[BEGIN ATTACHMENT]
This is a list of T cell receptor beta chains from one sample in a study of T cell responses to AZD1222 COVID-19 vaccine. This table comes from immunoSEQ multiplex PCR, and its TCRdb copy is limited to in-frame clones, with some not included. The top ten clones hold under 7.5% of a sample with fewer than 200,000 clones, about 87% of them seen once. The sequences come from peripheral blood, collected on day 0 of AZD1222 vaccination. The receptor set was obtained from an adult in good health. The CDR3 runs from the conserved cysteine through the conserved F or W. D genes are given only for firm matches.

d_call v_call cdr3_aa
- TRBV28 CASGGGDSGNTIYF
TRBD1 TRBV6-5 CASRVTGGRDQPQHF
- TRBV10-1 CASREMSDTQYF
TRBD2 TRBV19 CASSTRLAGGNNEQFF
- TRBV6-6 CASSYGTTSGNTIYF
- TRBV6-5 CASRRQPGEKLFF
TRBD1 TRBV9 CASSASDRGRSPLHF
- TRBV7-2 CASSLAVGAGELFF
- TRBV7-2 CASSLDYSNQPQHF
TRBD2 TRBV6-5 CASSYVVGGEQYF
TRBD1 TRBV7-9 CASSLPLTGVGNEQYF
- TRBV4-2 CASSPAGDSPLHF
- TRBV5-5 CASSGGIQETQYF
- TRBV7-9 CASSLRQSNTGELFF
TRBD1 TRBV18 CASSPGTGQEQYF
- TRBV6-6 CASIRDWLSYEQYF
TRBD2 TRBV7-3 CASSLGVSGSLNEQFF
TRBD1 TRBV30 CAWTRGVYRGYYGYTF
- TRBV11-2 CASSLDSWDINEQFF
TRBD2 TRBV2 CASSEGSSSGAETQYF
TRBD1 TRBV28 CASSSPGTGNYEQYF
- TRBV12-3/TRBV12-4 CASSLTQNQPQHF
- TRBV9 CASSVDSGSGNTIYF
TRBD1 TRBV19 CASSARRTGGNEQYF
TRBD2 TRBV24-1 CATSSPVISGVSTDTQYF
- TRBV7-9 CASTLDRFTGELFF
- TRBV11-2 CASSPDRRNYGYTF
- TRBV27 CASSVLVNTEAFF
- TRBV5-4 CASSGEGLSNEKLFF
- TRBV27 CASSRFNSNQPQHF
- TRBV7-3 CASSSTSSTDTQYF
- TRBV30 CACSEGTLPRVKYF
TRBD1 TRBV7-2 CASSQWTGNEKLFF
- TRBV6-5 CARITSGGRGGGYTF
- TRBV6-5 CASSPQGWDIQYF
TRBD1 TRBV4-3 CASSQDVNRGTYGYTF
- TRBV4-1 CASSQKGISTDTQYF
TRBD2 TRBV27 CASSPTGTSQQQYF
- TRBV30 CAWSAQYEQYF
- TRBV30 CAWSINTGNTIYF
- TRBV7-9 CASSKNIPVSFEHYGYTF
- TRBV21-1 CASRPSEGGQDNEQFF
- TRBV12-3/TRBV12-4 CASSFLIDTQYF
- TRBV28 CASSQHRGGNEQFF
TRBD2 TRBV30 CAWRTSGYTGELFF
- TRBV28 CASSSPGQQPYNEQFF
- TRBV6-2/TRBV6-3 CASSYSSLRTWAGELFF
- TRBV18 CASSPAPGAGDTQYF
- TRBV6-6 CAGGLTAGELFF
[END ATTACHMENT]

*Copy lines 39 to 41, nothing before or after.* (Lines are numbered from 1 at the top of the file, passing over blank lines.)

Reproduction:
- TRBV4-1 CASSQKGISTDTQYF
TRBD2 TRBV27 CASSPTGTSQQQYF
- TRBV30 CAWSAQYEQYF